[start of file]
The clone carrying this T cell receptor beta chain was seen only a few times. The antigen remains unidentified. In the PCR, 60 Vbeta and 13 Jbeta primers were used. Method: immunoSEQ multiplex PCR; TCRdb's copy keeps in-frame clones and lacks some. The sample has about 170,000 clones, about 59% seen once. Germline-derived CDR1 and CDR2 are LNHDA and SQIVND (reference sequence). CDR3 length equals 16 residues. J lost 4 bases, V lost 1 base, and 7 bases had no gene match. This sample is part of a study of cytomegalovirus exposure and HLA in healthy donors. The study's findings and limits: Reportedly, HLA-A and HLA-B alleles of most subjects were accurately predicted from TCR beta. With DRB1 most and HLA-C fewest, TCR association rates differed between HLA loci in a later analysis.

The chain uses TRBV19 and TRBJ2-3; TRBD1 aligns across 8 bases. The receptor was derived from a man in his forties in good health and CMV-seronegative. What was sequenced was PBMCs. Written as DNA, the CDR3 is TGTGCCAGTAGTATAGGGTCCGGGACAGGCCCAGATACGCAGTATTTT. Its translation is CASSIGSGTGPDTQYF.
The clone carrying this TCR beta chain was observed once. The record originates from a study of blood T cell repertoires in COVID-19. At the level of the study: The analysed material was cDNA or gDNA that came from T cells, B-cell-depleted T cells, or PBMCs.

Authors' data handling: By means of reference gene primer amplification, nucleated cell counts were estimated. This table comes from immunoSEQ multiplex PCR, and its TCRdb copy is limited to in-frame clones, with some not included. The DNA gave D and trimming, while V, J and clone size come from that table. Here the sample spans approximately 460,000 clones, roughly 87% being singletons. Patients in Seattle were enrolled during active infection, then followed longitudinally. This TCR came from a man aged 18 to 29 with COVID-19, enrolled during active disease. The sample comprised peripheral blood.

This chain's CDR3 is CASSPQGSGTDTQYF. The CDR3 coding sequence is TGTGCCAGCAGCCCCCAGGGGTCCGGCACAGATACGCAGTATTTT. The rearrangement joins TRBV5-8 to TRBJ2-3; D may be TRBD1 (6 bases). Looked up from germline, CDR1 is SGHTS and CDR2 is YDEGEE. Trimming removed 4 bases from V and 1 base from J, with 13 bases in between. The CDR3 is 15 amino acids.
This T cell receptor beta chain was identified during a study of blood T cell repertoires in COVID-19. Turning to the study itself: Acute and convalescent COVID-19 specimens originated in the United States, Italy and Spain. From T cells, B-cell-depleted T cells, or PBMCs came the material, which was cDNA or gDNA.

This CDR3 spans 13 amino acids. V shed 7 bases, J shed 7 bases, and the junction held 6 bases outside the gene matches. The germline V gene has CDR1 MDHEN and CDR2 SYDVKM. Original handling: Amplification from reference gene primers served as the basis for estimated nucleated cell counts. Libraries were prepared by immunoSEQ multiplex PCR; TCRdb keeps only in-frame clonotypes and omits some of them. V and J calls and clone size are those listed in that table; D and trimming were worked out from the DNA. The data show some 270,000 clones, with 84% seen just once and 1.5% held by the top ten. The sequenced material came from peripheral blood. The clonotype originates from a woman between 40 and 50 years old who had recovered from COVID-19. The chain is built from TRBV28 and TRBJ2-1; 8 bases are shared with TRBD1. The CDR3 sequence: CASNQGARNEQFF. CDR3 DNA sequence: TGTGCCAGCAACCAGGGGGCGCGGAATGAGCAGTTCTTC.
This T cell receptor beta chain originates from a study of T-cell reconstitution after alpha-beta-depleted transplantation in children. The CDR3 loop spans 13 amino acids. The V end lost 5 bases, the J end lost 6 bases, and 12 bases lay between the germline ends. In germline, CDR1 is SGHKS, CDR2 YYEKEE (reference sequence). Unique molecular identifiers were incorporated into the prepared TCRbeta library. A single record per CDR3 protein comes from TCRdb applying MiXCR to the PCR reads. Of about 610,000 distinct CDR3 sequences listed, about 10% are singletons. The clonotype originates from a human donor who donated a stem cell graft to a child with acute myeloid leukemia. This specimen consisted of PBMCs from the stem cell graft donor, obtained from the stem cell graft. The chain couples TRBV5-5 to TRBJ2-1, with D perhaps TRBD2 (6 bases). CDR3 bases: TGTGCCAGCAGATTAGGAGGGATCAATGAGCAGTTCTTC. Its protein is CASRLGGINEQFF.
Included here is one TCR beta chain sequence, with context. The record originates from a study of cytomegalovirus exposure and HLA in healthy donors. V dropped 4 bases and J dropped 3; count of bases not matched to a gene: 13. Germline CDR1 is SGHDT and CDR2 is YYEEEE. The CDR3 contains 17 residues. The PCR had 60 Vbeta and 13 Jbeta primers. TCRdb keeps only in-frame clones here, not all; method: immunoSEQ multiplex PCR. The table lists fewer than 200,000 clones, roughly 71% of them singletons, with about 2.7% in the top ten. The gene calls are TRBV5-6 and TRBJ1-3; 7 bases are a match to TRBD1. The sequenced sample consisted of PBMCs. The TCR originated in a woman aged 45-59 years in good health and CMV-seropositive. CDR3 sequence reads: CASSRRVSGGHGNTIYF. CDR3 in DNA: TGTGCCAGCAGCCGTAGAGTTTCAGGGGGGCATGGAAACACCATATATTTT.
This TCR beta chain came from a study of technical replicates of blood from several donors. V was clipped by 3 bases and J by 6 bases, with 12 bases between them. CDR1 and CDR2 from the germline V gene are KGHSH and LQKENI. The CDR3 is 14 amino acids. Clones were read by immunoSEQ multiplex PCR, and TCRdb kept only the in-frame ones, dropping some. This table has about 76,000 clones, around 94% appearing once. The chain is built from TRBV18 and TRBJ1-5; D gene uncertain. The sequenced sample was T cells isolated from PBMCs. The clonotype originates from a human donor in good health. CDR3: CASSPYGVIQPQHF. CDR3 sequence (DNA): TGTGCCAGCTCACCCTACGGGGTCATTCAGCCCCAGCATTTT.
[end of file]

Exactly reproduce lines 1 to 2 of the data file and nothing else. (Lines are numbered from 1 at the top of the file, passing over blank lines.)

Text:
The clone carrying this T cell receptor beta chain was seen only a few times. The antigen remains unidentified. In the PCR, 60 Vbeta and 13 Jbeta primers were used. Method: immunoSEQ multiplex PCR; TCRdb's copy keeps in-frame clones and lacks some. The sample has about 170,000 clones, about 59% seen once. Germline-derived CDR1 and CDR2 are LNHDA and SQIVND (reference sequence). CDR3 length equals 16 residues. J lost 4 bases, V lost 1 base, and 7 bases had no gene match. This sample is part of a study of cytomegalovirus exposure and HLA in healthy donors. The study's findings and limits: Reportedly, HLA-A and HLA-B alleles of most subjects were accurately predicted from TCR beta. With DRB1 most and HLA-C fewest, TCR association rates differed between HLA loci in a later analysis.

The chain uses TRBV19 and TRBJ2-3; TRBD1 aligns across 8 bases. The receptor was derived from a man in his forties in good health and CMV-seronegative. What was sequenced was PBMCs. Written as DNA, the CDR3 is TGTGCCAGTAGTATAGGGTCCGGGACAGGCCCAGATACGCAGTATTTT. Its translation is CASSIGSGTGPDTQYF.